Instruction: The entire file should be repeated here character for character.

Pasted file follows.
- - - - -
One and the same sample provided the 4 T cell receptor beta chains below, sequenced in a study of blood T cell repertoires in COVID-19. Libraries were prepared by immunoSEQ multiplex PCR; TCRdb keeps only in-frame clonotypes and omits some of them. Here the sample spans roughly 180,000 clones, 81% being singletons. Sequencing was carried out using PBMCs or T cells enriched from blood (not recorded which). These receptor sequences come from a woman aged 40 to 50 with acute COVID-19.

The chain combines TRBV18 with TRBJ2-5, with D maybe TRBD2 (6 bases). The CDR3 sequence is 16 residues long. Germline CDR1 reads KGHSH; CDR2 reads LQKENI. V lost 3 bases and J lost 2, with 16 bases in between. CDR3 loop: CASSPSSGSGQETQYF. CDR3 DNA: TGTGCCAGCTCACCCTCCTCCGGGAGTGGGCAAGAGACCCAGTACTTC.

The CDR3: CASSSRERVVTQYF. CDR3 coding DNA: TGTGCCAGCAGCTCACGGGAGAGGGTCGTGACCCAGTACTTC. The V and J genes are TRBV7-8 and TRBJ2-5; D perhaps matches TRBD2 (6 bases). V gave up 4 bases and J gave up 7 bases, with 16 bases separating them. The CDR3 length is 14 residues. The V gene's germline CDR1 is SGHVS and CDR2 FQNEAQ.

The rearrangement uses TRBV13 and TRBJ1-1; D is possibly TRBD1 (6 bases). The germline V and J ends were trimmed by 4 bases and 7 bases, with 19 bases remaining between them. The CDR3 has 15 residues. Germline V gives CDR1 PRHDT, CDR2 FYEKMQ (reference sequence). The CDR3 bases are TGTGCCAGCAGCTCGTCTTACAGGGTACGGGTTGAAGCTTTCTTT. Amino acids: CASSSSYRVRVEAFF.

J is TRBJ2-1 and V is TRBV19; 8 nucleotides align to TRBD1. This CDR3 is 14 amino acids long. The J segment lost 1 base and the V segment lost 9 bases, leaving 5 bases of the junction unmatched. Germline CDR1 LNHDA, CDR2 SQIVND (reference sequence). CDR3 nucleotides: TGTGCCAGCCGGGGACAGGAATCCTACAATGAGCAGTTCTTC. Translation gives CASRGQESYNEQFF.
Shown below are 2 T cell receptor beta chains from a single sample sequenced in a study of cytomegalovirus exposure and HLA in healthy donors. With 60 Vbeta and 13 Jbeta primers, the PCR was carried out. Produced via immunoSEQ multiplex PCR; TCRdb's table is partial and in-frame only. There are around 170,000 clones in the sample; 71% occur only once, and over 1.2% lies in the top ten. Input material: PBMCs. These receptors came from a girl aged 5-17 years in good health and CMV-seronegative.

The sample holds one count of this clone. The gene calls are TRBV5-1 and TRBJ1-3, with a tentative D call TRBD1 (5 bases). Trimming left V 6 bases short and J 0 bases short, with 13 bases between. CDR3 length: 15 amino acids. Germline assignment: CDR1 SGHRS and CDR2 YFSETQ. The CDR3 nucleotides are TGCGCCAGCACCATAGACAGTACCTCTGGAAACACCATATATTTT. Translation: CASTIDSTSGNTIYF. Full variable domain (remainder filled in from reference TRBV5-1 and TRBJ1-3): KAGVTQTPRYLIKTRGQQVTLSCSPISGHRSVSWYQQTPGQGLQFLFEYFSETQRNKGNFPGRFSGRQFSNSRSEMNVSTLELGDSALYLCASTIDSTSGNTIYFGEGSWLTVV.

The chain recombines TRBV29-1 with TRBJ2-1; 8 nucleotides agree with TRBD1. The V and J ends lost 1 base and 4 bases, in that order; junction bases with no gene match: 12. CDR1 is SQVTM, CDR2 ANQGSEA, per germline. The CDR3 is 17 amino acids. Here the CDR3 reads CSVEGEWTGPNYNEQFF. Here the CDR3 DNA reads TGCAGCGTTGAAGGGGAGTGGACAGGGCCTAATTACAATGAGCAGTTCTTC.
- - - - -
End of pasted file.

One and the same sample provided the 4 T cell receptor beta chains below, sequenced in a study of blood T cell repertoires in COVID-19. Libraries were prepared by immunoSEQ multiplex PCR; TCRdb keeps only in-frame clonotypes and omits some of them. Here the sample spans roughly 180,000 clones, 81% being singletons. Sequencing was carried out using PBMCs or T cells enriched from blood (not recorded which). These receptor sequences come from a woman aged 40 to 50 with acute COVID-19.

The chain combines TRBV18 with TRBJ2-5, with D maybe TRBD2 (6 bases). The CDR3 sequence is 16 residues long. Germline CDR1 reads KGHSH; CDR2 reads LQKENI. V lost 3 bases and J lost 2, with 16 bases in between. CDR3 loop: CASSPSSGSGQETQYF. CDR3 DNA: TGTGCCAGCTCACCCTCCTCCGGGAGTGGGCAAGAGACCCAGTACTTC.

The CDR3: CASSSRERVVTQYF. CDR3 coding DNA: TGTGCCAGCAGCTCACGGGAGAGGGTCGTGACCCAGTACTTC. The V and J genes are TRBV7-8 and TRBJ2-5; D perhaps matches TRBD2 (6 bases). V gave up 4 bases and J gave up 7 bases, with 16 bases separating them. The CDR3 length is 14 residues. The V gene's germline CDR1 is SGHVS and CDR2 FQNEAQ.

The rearrangement uses TRBV13 and TRBJ1-1; D is possibly TRBD1 (6 bases). The germline V and J ends were trimmed by 4 bases and 7 bases, with 19 bases remaining between them. The CDR3 has 15 residues. Germline V gives CDR1 PRHDT, CDR2 FYEKMQ (reference sequence). The CDR3 bases are TGTGCCAGCAGCTCGTCTTACAGGGTACGGGTTGAAGCTTTCTTT. Amino acids: CASSSSYRVRVEAFF.

J is TRBJ2-1 and V is TRBV19; 8 nucleotides align to TRBD1. This CDR3 is 14 amino acids long. The J segment lost 1 base and the V segment lost 9 bases, leaving 5 bases of the junction unmatched. Germline CDR1 LNHDA, CDR2 SQIVND (reference sequence). CDR3 nucleotides: TGTGCCAGCCGGGGACAGGAATCCTACAATGAGCAGTTCTTC. Translation gives CASRGQESYNEQFF.
Shown below are 2 T cell receptor beta chains from a single sample sequenced in a study of cytomegalovirus exposure and HLA in healthy donors. With 60 Vbeta and 13 Jbeta primers, the PCR was carried out. Produced via immunoSEQ multiplex PCR; TCRdb's table is partial and in-frame only. There are around 170,000 clones in the sample; 71% occur only once, and over 1.2% lies in the top ten. Input material: PBMCs. These receptors came from a girl aged 5-17 years in good health and CMV-seronegative.

The sample holds one count of this clone. The gene calls are TRBV5-1 and TRBJ1-3, with a tentative D call TRBD1 (5 bases). Trimming left V 6 bases short and J 0 bases short, with 13 bases between. CDR3 length: 15 amino acids. Germline assignment: CDR1 SGHRS and CDR2 YFSETQ. The CDR3 nucleotides are TGCGCCAGCACCATAGACAGTACCTCTGGAAACACCATATATTTT. Translation: CASTIDSTSGNTIYF. Full variable domain (remainder filled in from reference TRBV5-1 and TRBJ1-3): KAGVTQTPRYLIKTRGQQVTLSCSPISGHRSVSWYQQTPGQGLQFLFEYFSETQRNKGNFPGRFSGRQFSNSRSEMNVSTLELGDSALYLCASTIDSTSGNTIYFGEGSWLTVV.

The chain recombines TRBV29-1 with TRBJ2-1; 8 nucleotides agree with TRBD1. The V and J ends lost 1 base and 4 bases, in that order; junction bases with no gene match: 12. CDR1 is SQVTM, CDR2 ANQGSEA, per germline. The CDR3 is 17 amino acids. Here the CDR3 reads CSVEGEWTGPNYNEQFF. Here the CDR3 DNA reads TGCAGCGTTGAAGGGGAGTGGACAGGGCCTAATTACAATGAGCAGTTCTTC.